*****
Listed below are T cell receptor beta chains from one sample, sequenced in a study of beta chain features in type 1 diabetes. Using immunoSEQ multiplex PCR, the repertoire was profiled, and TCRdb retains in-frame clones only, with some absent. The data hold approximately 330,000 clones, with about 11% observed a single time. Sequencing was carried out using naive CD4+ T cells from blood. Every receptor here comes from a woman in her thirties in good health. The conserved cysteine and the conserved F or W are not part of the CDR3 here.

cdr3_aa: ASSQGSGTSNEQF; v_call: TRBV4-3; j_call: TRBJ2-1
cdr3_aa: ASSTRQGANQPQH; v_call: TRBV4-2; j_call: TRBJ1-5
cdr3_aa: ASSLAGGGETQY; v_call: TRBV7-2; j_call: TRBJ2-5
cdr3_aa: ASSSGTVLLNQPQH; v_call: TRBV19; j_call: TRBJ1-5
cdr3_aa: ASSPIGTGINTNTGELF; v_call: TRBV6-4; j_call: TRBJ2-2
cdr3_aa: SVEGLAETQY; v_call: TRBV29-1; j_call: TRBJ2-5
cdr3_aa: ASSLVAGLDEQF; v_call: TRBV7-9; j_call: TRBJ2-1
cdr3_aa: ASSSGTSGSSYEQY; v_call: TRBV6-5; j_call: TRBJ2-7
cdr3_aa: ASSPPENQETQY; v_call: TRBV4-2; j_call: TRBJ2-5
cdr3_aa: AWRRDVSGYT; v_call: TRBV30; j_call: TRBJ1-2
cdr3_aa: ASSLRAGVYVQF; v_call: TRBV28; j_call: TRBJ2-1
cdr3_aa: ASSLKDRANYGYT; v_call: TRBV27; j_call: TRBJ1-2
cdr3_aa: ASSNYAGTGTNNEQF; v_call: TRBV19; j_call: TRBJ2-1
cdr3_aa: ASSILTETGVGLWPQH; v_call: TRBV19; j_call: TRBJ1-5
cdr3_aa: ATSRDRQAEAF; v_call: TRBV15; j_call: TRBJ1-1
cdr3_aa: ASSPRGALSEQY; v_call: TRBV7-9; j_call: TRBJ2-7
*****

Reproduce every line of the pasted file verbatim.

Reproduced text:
Listed below are T cell receptor beta chains from one sample, sequenced in a study of beta chain features in type 1 diabetes. Using immunoSEQ multiplex PCR, the repertoire was profiled, and TCRdb retains in-frame clones only, with some absent. The data hold approximately 330,000 clones, with about 11% observed a single time. Sequencing was carried out using naive CD4+ T cells from blood. Every receptor here comes from a woman in her thirties in good health. The conserved cysteine and the conserved F or W are not part of the CDR3 here.

cdr3_aa: ASSQGSGTSNEQF; v_call: TRBV4-3; j_call: TRBJ2-1
cdr3_aa: ASSTRQGANQPQH; v_call: TRBV4-2; j_call: TRBJ1-5
cdr3_aa: ASSLAGGGETQY; v_call: TRBV7-2; j_call: TRBJ2-5
cdr3_aa: ASSSGTVLLNQPQH; v_call: TRBV19; j_call: TRBJ1-5
cdr3_aa: ASSPIGTGINTNTGELF; v_call: TRBV6-4; j_call: TRBJ2-2
cdr3_aa: SVEGLAETQY; v_call: TRBV29-1; j_call: TRBJ2-5
cdr3_aa: ASSLVAGLDEQF; v_call: TRBV7-9; j_call: TRBJ2-1
cdr3_aa: ASSSGTSGSSYEQY; v_call: TRBV6-5; j_call: TRBJ2-7
cdr3_aa: ASSPPENQETQY; v_call: TRBV4-2; j_call: TRBJ2-5
cdr3_aa: AWRRDVSGYT; v_call: TRBV30; j_call: TRBJ1-2
cdr3_aa: ASSLRAGVYVQF; v_call: TRBV28; j_call: TRBJ2-1
cdr3_aa: ASSLKDRANYGYT; v_call: TRBV27; j_call: TRBJ1-2
cdr3_aa: ASSNYAGTGTNNEQF; v_call: TRBV19; j_call: TRBJ2-1
cdr3_aa: ASSILTETGVGLWPQH; v_call: TRBV19; j_call: TRBJ1-5
cdr3_aa: ATSRDRQAEAF; v_call: TRBV15; j_call: TRBJ1-1
cdr3_aa: ASSPRGALSEQY; v_call: TRBV7-9; j_call: TRBJ2-7